If you’re anything like most Americans, you are an active texter. 85% of cell phone owners text, which is up from 57% just 5 years ago. Here are a few more interesting statistics about this rapidly growing mode of communication:
-96% of smart phone users send texts.
-49% of those who use social media on a daily basis would rather text than call (hello female pet owners!!!)
-1.6 trillion texts were sent in the US last year…TRIPLE that of just 5 years ago.
Cell phones are almost always with us, and 86% of texts are read within one hour of receiving. On the other hand, 90% of marketing emails are never read, which is a big reason for the decline in pet parent compliance: your reminders are mixed in with the other 200+ unread emails in their inbox.
In light of these surprising facts, it is no wonder that texting is replacing the telephone for many people in many situations. Especially for us introverts (which make up about 40% of your client base), texting and emailing are far more preferable to “invasive” phone calls. As if that’s not enough, Millennials now make up 60% of the US workforce, so if you’re not mobile, you’re largely irrelevant to this HUGE cohort of pet lovers. So, remind me, why aren’t you texting with your clients?
Here are three ways you can use texting in your practice:
Idea #1: Old School
Use a staff member’s cell phone and use it for text/photo sharing. Downside is that now the client has their personal cell number and you can’t document anything in the medical record, but it’s simple and easy. Not a great idea.
Idea #2: Getting warmer
Get a cell phone for your clinic, require that it stay on the premises and use it to communicate with clients who would rather text with you than call/email. It’s also a great failsafe if there’s a thunderstorm that knocks out your power/phones. Here in the Mid-Atlantic region, we have afternoon thunderstorms during the summer that take out our phone lines on a regular basis. Having a clinic cell phone offers great peace of mind against losing your phone service, which is the lifeblood of your practice. In such a situation, push out a notice on your Facebook page by using someone’s smartphone that isn’t affected by the power loss. The point of the message is simple: the power and phones are down but you can be reached at XXX-XXX-XXXX.
Given how inexpensive cell phones have gotten, they are an incredible value to your clients and staff. You don’t need a smartphone, just a simple flip phone with basic coverage that has a texting plan. The challenge is that none of your conversations are documented and “If it isn’t in the record, it didn’t happen” is an all too familiar refrain in the modern medical practice.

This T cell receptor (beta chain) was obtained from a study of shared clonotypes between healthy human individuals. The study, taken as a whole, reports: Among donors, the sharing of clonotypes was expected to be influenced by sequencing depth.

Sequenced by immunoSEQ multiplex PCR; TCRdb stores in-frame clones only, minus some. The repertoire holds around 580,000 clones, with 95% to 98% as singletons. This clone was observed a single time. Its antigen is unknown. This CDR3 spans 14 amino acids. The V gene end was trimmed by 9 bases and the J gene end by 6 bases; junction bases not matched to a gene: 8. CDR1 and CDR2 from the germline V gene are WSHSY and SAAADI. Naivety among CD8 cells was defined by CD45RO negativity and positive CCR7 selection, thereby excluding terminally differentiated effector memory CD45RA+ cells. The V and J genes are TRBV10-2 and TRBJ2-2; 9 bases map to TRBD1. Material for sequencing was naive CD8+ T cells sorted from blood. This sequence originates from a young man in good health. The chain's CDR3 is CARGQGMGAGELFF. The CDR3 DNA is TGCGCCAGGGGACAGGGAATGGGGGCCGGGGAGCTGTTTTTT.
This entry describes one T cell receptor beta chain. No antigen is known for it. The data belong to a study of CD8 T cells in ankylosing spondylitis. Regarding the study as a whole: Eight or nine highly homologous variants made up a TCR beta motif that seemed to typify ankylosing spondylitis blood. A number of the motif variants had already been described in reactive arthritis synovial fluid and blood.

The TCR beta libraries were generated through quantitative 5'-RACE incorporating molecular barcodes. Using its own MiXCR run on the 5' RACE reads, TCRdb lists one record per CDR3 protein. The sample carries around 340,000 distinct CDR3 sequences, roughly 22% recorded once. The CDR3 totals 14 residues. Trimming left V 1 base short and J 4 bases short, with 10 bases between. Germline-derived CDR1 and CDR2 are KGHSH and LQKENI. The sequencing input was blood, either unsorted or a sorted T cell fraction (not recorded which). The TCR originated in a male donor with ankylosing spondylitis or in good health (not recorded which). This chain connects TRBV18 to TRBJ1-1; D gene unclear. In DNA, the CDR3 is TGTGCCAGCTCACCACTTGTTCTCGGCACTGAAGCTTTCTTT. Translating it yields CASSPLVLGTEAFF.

Idea #3: Details matter
We’re about to release a couple new features at VitusVet that will address the above shortcomings. Any of your team members can download the VitusVet app and sign in using the hospital’s login info, rather than their personal info. He or she can then take pictures and send texts to pet owners without using personal cell phone information. We also integrate with your practice management software so that all of these conversations are documented in the medical record. Easy-peasy.
Initially, you can let your clients dictate how/if they want to text with you by putting a note on the bottom of your receipts telling them that you now are able to receive texts. Or maybe put up a sign in your hospital that says something like, “Text us with any questions or concerns….we are committed to open lines of communication!” and lists your cell number. Or have your receptionists say something at check out, like “Thanks for coming in today! You can call, email or text us if you have any questions or concerns!”
Communication channels are evolving. Are you?
At the end of the day, it’s about finding your clients where they are, not where you want them to be. Not everybody wants to talk on the phone anymore, and email has some serious limitations as well. Most of you have firm guidelines and follow best practices when it comes to telephone etiquette. Why wouldn’t you be just as focused on email and text as means of client engagement? You wouldn’t let a phone ring for 2 hours before answering it, so why do you let client emails go unanswered for hours at a time? We should all be doing everything we can to bond our clients more tightly to our practices and remain relevant; a huge part of that is how you communicate with your clients. Texting isn’t a fad and it should be a no-brainer at your hospital. By all means keep it simple, but try it!